February 24 2001

Subject: When the lights go down…

Date: Saturday, February 24, 2001 5:03 AM

There I was, standing in my bathroom, doing the laundry, when SNAP!, the lights go out. Good thing I was wearing the glow-in-the-dark boxer shorts. 🙂 (Sorry, I’m way behind on my underwear story quota).

“Otorii.” Said the Sensei, sitting at the other end of the table.

The Kencho young’un sitting to my right groaned (sounded like the Japanese version of “oh crap!”) and dropped his head on the table, loudly. The young’un to my left started making ringing noises and fumbling for his cell phone. The Sensei looked at them and they stopped.

Okinawa is made up of many different islands, probably 40 or so, and thus there is distinct cultural differences between them. The Sensei is from Miyako, an island located to the South west of Honto (main island, where I live). It’s closer to Taiwan then Honto, and Honto is almost equidistant between Miyako and Tokyo. Miyako’s out there.

Miyako is also home to the April All Japan Strong Man, so Harris, keep reading…

The Sensei went on to say that Miyako is traditionally a very poor island, and has little in the way of natural resources. One of the few activities they do, he goes on to say, is drink. And liquor is very precious to Miyakans.

As he’s telling the story, I’m listening to the very quiet translation from my predecessor, nodding my head, and watching the Sensei take the bottle of Awamori and fill the water pitcher with Awamori. I know what’s coming.

Now, I’ve learned a thing or two since I’ve been here. 1) Okinawans like their drink. 2) Miyakans LOVE their drink. They are renown for their alcohol consumption in a land already known for their consumption. There is some discrimination against people from Miyako, as they tend to party very HARD when they come to Honto.

What happens in Otorii is the toastmaster fills up a glass from the pitcher, makes a speech, then guzzles the Awamori. He then refills the glass, passes it to the next person, who makes a speech, guzzles, etc. It usually stops when people “go to the bathroom” and decided that their bathroom at home is much better and thus leave. Or everyone dies of alcohol poisoning. I’m kidding, but the ritual is renown for it’s sheer drunken excess. Miyako men are also renown for their speech making ability, they talk more to forestal the drunk part.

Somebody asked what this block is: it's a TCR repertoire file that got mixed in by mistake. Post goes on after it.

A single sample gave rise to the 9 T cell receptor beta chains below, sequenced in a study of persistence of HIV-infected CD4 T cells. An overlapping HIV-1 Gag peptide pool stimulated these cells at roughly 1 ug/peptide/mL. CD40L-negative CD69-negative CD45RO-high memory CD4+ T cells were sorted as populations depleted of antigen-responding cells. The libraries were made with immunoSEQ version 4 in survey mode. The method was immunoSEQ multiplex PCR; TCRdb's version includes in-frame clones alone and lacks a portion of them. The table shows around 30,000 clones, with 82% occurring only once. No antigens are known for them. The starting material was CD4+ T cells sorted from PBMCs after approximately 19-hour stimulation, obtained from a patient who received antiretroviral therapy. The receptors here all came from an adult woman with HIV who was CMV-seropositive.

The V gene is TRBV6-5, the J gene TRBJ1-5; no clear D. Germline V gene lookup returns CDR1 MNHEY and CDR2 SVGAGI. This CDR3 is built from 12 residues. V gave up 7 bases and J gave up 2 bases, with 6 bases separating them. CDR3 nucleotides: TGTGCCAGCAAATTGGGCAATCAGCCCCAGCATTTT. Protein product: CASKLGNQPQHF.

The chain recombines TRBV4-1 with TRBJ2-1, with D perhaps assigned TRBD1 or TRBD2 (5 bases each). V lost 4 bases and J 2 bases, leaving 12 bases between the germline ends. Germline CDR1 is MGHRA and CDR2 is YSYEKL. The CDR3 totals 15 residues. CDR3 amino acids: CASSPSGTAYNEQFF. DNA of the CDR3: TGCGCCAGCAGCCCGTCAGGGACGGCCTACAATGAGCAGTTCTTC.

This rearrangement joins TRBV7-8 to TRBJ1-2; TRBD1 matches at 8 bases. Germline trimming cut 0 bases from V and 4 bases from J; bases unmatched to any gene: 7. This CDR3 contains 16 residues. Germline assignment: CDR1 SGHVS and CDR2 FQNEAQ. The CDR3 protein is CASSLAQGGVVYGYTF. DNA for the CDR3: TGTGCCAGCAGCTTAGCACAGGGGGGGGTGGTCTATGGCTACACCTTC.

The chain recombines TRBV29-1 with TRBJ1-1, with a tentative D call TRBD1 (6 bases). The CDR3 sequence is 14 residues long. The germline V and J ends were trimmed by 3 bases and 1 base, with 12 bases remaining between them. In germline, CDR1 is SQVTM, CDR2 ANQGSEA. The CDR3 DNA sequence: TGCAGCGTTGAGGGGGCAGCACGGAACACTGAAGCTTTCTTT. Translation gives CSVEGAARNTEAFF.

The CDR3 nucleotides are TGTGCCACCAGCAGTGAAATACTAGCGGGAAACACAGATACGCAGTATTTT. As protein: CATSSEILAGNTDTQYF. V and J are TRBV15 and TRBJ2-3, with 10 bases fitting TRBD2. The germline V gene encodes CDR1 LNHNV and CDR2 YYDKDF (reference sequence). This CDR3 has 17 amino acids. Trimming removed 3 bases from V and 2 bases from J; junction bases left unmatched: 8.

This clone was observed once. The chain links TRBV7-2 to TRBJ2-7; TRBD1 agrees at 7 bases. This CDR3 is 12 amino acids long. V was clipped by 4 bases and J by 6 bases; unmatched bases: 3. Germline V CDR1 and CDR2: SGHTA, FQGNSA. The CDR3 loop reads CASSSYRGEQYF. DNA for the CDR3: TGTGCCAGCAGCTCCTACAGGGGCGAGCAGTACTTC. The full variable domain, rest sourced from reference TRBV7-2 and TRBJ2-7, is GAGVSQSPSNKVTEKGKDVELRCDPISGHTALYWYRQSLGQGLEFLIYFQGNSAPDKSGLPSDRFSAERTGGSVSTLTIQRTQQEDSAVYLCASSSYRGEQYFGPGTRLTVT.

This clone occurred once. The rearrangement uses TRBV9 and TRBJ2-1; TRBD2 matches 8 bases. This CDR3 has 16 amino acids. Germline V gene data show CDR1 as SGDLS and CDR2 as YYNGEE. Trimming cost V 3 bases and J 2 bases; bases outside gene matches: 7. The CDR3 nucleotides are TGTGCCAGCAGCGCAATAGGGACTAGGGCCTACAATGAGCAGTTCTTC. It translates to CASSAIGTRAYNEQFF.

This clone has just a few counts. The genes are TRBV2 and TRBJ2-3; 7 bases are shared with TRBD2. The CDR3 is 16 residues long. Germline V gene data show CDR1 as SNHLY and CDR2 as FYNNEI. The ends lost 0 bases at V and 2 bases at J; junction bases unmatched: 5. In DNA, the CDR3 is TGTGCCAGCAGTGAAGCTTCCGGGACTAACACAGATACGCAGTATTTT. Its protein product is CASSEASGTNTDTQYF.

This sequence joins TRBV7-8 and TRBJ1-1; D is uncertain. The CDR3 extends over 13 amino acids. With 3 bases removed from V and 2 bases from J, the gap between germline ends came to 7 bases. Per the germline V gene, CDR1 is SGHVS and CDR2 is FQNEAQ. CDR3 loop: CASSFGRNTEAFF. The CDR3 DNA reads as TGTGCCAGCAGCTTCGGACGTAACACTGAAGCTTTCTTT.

The Sensei was invoking the Otorii ritual as our gathering was to celebrate the February birthdays of three Young’uns. By this time in the evening, the last birth person was swearing his head off, wishing he had left earlier.

We only did one round. Phew. I managed to drink my round without shooting it out my nose (they probably would have frowned on that).

After that, the Sensei left, and the birthday boy decided it was time to leave. So he told the party planners that he had to leave as “his girlfriend was going to call him at 12:00 so he had to leave.” (So I lied, I was tired) The girls started hitting me, all in fun (that happens a lot lately), and they announced that the party was over. Everyone got up and left. Like that (Please imagine Chris snapping his fingers loudly).

Next weekend, a student exchange group is going to visit Hawaii. Almost two weeks in Honolulu, and a couple of days on the Big Island. I’ve been helping out a little, and today was the final orientation. Twenty-three girls and five boys are going. It’s a really good group of kids, I have a wonderful relationship with one of the guys; he can’t stand me and I think he’s a disrespectful punk. His host family lives in Kahuku and he’ll be visiting Kahuku High. (Please imagine Chris laughing his head off. I really, REALLY wanted to tell him the “ufa mi kefi” was a traditional greeting. {For those of you that haven’t ever heard that phrase, it’s guaranteed to get your head and arms and other body parts forcibly removed})

So if you see any kids running around, looking lost, and muttering something about “Chris Sensei wa baka na desu”, be nice to them.

Chris

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